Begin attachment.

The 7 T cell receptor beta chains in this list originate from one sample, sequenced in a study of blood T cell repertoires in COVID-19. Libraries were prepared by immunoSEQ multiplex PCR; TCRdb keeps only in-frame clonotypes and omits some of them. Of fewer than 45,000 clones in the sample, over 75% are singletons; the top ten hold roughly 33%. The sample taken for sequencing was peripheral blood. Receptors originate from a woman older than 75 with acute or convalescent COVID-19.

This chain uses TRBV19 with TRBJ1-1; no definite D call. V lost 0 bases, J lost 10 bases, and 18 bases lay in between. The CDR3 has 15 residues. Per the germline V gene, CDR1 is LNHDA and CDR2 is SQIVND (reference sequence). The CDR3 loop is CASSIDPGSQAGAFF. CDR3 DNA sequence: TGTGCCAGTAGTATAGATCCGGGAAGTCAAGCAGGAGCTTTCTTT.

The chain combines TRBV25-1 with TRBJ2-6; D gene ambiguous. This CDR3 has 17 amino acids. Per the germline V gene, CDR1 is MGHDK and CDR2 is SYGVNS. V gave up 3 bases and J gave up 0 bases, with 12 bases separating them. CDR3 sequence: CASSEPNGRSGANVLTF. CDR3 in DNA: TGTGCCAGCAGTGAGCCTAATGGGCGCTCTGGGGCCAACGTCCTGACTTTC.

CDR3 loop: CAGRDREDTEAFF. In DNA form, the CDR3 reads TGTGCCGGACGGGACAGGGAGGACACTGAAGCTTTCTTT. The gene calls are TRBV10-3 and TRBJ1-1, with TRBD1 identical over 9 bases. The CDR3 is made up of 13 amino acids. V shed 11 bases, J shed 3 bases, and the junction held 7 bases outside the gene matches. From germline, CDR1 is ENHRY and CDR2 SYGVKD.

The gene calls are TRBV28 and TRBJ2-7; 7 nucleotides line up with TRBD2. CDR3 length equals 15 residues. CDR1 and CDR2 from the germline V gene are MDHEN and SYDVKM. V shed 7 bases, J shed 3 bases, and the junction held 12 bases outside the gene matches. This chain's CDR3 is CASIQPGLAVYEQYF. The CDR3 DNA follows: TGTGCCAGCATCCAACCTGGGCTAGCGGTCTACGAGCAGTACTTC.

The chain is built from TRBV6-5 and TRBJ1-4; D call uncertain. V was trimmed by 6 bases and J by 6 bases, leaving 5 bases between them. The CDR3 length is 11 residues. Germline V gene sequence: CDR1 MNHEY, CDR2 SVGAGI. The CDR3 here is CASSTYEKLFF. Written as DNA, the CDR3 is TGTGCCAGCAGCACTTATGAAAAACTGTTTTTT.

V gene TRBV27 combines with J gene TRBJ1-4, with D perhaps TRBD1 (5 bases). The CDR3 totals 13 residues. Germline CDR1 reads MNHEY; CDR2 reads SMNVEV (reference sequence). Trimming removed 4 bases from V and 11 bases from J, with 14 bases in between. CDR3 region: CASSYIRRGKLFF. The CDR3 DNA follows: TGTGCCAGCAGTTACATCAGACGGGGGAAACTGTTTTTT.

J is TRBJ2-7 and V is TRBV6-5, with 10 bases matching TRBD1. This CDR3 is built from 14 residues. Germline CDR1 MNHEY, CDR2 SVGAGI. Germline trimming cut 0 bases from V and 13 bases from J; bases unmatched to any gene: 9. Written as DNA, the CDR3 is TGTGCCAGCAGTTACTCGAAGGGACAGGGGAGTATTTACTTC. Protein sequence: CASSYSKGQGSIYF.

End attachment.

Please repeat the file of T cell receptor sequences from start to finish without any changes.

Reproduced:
The 7 T cell receptor beta chains in this list originate from one sample, sequenced in a study of blood T cell repertoires in COVID-19. Libraries were prepared by immunoSEQ multiplex PCR; TCRdb keeps only in-frame clonotypes and omits some of them. Of fewer than 45,000 clones in the sample, over 75% are singletons; the top ten hold roughly 33%. The sample taken for sequencing was peripheral blood. Receptors originate from a woman older than 75 with acute or convalescent COVID-19.

This chain uses TRBV19 with TRBJ1-1; no definite D call. V lost 0 bases, J lost 10 bases, and 18 bases lay in between. The CDR3 has 15 residues. Per the germline V gene, CDR1 is LNHDA and CDR2 is SQIVND (reference sequence). The CDR3 loop is CASSIDPGSQAGAFF. CDR3 DNA sequence: TGTGCCAGTAGTATAGATCCGGGAAGTCAAGCAGGAGCTTTCTTT.

The chain combines TRBV25-1 with TRBJ2-6; D gene ambiguous. This CDR3 has 17 amino acids. Per the germline V gene, CDR1 is MGHDK and CDR2 is SYGVNS. V gave up 3 bases and J gave up 0 bases, with 12 bases separating them. CDR3 sequence: CASSEPNGRSGANVLTF. CDR3 in DNA: TGTGCCAGCAGTGAGCCTAATGGGCGCTCTGGGGCCAACGTCCTGACTTTC.

CDR3 loop: CAGRDREDTEAFF. In DNA form, the CDR3 reads TGTGCCGGACGGGACAGGGAGGACACTGAAGCTTTCTTT. The gene calls are TRBV10-3 and TRBJ1-1, with TRBD1 identical over 9 bases. The CDR3 is made up of 13 amino acids. V shed 11 bases, J shed 3 bases, and the junction held 7 bases outside the gene matches. From germline, CDR1 is ENHRY and CDR2 SYGVKD.

The gene calls are TRBV28 and TRBJ2-7; 7 nucleotides line up with TRBD2. CDR3 length equals 15 residues. CDR1 and CDR2 from the germline V gene are MDHEN and SYDVKM. V shed 7 bases, J shed 3 bases, and the junction held 12 bases outside the gene matches. This chain's CDR3 is CASIQPGLAVYEQYF. The CDR3 DNA follows: TGTGCCAGCATCCAACCTGGGCTAGCGGTCTACGAGCAGTACTTC.

The chain is built from TRBV6-5 and TRBJ1-4; D call uncertain. V was trimmed by 6 bases and J by 6 bases, leaving 5 bases between them. The CDR3 length is 11 residues. Germline V gene sequence: CDR1 MNHEY, CDR2 SVGAGI. The CDR3 here is CASSTYEKLFF. Written as DNA, the CDR3 is TGTGCCAGCAGCACTTATGAAAAACTGTTTTTT.

V gene TRBV27 combines with J gene TRBJ1-4, with D perhaps TRBD1 (5 bases). The CDR3 totals 13 residues. Germline CDR1 reads MNHEY; CDR2 reads SMNVEV (reference sequence). Trimming removed 4 bases from V and 11 bases from J, with 14 bases in between. CDR3 region: CASSYIRRGKLFF. The CDR3 DNA follows: TGTGCCAGCAGTTACATCAGACGGGGGAAACTGTTTTTT.

J is TRBJ2-7 and V is TRBV6-5, with 10 bases matching TRBD1. This CDR3 is built from 14 residues. Germline CDR1 MNHEY, CDR2 SVGAGI. Germline trimming cut 0 bases from V and 13 bases from J; bases unmatched to any gene: 9. Written as DNA, the CDR3 is TGTGCCAGCAGTTACTCGAAGGGACAGGGGAGTATTTACTTC. Protein sequence: CASSYSKGQGSIYF.